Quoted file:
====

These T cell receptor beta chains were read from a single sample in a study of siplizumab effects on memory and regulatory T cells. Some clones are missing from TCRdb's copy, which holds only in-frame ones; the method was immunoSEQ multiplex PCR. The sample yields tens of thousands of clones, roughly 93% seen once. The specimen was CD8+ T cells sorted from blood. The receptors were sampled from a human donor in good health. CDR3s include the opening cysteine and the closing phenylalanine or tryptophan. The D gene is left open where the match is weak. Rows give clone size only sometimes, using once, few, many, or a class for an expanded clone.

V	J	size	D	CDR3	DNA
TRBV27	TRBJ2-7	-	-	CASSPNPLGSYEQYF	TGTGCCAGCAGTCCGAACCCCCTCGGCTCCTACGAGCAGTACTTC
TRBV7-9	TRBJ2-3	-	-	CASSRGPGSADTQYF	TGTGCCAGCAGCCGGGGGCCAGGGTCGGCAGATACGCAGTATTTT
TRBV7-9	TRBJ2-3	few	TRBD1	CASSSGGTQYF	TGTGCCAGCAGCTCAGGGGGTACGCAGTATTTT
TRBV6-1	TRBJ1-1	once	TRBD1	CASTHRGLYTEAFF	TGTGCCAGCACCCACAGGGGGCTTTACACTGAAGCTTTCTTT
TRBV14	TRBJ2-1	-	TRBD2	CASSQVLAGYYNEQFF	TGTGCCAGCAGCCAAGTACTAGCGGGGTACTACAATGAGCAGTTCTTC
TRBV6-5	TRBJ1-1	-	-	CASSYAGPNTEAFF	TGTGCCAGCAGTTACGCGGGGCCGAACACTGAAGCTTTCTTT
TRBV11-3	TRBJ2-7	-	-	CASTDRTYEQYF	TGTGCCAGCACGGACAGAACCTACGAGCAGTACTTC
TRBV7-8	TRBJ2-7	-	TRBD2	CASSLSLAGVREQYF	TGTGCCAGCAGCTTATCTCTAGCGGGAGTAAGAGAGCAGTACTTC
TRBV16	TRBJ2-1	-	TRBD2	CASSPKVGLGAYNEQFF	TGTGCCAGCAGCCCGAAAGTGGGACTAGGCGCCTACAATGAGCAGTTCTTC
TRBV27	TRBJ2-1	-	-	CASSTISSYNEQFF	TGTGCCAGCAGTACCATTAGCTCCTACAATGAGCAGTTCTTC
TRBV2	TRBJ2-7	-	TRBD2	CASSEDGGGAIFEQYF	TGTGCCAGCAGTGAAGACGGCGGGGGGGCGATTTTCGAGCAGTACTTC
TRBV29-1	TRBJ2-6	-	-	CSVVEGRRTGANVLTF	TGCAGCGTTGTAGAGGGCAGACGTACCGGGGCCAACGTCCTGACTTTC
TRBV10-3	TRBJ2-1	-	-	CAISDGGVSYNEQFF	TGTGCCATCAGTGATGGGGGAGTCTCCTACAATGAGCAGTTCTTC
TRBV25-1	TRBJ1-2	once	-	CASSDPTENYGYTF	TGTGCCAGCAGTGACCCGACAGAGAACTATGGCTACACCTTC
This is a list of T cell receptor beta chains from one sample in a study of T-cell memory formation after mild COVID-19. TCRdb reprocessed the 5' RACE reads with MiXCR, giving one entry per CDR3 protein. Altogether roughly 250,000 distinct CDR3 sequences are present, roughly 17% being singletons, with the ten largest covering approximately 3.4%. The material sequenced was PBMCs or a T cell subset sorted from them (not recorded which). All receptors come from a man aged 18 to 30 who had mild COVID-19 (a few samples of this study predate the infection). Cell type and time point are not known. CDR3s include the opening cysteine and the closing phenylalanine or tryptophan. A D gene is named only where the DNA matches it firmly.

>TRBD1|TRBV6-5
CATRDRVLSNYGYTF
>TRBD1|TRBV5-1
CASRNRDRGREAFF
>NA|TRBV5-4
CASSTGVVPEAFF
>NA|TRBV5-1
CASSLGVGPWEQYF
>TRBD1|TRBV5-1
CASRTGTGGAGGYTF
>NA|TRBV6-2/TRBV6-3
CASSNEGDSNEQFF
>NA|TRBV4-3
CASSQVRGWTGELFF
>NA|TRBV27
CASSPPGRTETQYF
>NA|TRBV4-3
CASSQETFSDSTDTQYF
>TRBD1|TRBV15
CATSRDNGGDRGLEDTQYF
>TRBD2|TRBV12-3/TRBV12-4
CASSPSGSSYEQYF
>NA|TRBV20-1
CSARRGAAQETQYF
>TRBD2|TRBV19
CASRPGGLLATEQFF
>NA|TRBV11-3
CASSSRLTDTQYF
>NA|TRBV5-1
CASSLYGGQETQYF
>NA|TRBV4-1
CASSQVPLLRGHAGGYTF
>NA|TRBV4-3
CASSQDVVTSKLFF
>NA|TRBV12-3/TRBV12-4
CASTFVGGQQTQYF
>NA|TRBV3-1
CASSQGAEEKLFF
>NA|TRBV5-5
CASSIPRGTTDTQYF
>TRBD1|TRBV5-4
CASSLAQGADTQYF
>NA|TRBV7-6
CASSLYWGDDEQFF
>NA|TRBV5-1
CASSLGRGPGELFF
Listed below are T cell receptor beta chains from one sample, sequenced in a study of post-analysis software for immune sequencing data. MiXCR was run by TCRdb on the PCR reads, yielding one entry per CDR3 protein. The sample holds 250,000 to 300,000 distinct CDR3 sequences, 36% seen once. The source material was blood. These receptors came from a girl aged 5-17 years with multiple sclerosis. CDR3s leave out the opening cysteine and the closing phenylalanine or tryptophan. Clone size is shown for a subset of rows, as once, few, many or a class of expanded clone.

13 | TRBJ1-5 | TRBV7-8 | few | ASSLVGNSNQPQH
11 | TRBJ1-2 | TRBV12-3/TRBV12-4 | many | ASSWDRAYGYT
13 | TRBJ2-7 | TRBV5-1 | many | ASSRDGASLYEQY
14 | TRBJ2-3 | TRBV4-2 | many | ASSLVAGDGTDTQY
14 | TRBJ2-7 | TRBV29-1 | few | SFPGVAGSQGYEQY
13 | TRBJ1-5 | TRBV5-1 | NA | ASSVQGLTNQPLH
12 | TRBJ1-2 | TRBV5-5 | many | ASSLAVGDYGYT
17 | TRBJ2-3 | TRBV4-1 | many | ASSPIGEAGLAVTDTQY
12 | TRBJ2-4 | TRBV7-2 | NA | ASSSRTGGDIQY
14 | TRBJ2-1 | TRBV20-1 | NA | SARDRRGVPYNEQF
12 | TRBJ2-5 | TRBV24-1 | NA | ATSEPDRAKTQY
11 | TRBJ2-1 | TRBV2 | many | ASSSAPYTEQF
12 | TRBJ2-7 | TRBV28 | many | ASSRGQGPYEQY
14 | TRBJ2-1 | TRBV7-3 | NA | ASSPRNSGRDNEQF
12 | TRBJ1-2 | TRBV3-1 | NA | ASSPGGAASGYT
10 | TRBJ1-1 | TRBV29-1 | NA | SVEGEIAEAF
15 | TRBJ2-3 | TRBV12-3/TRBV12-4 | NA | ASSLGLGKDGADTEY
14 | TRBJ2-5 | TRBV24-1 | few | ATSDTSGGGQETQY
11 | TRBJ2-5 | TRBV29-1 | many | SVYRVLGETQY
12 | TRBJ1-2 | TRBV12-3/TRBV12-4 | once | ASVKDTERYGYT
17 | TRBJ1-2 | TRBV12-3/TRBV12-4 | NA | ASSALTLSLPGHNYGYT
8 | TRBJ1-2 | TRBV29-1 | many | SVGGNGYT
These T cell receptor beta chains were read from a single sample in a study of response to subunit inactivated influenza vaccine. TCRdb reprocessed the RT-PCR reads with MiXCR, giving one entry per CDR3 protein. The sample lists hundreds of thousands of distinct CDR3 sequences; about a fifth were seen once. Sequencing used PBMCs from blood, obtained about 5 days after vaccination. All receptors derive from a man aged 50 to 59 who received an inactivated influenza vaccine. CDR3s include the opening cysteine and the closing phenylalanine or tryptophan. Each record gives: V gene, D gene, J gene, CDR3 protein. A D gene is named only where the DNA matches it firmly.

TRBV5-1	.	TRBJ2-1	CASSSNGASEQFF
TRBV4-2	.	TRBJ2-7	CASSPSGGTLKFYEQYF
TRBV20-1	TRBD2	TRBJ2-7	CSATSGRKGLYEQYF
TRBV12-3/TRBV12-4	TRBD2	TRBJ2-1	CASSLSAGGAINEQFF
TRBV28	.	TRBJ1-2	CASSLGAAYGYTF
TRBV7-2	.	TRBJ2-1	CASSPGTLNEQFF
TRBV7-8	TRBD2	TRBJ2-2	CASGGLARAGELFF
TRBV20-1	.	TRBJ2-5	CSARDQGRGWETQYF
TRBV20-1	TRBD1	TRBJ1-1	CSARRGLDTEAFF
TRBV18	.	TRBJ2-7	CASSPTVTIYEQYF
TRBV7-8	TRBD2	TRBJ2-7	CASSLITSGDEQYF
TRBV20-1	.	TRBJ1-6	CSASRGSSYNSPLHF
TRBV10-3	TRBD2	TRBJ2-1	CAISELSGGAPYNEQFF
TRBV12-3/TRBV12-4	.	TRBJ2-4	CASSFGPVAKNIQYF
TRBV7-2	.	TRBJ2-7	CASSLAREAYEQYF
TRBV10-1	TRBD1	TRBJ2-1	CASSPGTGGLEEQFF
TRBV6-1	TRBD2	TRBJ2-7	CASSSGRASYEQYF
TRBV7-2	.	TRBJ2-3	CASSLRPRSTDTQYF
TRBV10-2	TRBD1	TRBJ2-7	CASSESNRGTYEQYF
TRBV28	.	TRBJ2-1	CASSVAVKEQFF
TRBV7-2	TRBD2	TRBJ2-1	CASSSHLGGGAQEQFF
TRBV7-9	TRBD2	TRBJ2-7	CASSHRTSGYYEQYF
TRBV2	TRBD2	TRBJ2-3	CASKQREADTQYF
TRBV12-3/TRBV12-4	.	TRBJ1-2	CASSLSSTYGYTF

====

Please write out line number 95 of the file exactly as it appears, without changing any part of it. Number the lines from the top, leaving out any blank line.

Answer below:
TRBV20-1	.	TRBJ2-5	CSARDQGRGWETQYF